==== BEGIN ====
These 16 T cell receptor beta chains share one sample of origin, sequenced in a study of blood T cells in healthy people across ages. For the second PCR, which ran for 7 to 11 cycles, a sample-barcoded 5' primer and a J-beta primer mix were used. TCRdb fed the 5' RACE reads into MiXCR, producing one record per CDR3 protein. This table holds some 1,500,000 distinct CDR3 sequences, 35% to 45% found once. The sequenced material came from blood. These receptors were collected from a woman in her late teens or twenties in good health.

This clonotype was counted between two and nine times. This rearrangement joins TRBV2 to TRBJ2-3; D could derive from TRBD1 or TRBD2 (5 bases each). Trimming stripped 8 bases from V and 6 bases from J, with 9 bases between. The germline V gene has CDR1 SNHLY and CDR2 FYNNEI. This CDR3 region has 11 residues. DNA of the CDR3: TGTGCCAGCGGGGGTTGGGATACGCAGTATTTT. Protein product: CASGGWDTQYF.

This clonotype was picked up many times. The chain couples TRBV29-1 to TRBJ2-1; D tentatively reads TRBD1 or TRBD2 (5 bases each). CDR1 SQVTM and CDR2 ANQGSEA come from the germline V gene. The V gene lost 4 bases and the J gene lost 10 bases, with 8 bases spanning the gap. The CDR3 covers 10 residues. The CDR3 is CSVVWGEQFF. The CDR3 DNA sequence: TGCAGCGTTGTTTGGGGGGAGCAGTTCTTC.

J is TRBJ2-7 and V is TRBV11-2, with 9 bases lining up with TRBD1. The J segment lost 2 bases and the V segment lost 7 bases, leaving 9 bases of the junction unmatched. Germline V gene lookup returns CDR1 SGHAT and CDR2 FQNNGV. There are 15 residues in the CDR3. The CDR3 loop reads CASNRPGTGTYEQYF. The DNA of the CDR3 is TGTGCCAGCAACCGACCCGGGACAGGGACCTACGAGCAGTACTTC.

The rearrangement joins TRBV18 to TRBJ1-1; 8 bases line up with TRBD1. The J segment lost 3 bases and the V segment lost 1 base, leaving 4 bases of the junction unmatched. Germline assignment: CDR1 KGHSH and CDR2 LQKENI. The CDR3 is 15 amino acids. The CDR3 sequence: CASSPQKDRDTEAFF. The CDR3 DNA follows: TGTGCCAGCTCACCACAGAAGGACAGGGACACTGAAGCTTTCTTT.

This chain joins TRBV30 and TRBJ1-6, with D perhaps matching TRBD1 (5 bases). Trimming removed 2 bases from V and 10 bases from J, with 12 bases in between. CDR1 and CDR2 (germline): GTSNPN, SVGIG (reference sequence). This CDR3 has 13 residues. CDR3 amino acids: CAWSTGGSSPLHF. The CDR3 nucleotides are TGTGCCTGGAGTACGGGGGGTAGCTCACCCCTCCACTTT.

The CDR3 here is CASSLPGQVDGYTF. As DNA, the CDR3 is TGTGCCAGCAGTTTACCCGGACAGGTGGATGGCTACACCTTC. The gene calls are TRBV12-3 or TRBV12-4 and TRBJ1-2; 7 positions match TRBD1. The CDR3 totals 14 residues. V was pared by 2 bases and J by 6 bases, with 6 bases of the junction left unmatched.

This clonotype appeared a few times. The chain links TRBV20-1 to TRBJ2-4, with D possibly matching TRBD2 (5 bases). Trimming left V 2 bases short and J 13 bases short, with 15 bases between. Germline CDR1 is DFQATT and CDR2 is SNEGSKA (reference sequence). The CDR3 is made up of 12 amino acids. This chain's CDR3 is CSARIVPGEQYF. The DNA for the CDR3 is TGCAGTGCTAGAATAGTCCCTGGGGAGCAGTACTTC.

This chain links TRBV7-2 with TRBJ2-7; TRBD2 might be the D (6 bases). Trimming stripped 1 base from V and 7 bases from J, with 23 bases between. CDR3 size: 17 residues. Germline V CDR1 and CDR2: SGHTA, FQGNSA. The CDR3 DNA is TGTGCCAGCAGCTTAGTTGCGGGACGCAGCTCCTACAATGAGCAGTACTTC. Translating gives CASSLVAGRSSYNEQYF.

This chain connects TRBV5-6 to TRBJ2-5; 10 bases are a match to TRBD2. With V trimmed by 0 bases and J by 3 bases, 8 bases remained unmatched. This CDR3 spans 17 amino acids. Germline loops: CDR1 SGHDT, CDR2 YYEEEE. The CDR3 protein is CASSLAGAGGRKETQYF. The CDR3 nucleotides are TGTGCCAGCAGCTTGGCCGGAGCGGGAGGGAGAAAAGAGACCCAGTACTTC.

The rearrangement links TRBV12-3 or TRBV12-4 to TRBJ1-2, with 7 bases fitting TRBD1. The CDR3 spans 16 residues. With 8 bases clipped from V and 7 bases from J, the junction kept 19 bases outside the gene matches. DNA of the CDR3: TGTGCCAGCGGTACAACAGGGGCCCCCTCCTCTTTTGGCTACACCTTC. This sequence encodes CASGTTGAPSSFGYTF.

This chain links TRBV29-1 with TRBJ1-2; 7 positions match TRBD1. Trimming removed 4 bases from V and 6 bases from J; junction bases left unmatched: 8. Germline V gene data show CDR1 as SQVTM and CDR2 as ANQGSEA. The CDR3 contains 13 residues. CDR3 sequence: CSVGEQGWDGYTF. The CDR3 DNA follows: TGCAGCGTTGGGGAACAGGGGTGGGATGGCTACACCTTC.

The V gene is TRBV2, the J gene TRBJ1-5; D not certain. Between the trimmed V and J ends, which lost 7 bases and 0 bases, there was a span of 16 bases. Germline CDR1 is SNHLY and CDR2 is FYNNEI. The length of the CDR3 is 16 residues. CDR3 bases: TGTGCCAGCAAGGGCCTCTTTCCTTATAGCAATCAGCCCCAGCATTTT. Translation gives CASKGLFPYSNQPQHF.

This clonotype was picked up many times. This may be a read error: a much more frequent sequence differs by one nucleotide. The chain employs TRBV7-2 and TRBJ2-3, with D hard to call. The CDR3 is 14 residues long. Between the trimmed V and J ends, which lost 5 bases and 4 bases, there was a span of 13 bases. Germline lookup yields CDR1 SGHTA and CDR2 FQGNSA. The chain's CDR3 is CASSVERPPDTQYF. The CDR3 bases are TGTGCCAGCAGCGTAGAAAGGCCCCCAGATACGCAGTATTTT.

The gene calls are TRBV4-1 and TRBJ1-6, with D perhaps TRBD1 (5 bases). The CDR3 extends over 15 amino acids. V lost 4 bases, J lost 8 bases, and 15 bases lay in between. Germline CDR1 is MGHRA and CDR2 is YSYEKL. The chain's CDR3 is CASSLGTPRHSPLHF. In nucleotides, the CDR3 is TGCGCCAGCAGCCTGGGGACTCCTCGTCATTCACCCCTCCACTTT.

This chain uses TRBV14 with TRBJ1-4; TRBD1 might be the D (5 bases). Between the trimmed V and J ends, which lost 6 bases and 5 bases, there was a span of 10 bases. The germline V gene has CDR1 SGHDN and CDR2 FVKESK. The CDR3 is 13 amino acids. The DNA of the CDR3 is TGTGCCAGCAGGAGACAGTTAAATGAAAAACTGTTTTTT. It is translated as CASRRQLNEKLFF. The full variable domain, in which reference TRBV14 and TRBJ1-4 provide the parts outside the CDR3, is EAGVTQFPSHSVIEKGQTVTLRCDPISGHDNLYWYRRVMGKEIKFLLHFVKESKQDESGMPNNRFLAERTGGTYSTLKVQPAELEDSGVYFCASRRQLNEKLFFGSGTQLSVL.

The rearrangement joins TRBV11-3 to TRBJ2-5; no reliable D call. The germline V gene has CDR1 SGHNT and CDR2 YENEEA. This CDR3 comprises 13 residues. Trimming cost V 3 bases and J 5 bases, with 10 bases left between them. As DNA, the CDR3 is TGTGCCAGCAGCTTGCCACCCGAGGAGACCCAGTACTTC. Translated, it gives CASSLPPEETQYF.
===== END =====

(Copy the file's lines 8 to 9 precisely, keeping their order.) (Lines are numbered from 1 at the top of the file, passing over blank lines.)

This clonotype appeared a few times. The chain links TRBV20-1 to TRBJ2-4, with D possibly matching TRBD2 (5 bases). Trimming left V 2 bases short and J 13 bases short, with 15 bases between. Germline CDR1 is DFQATT and CDR2 is SNEGSKA (reference sequence). The CDR3 is made up of 12 amino acids. This chain's CDR3 is CSARIVPGEQYF. The DNA for the CDR3 is TGCAGTGCTAGAATAGTCCCTGGGGAGCAGTACTTC.

This chain links TRBV7-2 with TRBJ2-7; TRBD2 might be the D (6 bases). Trimming stripped 1 base from V and 7 bases from J, with 23 bases between. CDR3 size: 17 residues. Germline V CDR1 and CDR2: SGHTA, FQGNSA. The CDR3 DNA is TGTGCCAGCAGCTTAGTTGCGGGACGCAGCTCCTACAATGAGCAGTACTTC. Translating gives CASSLVAGRSSYNEQYF.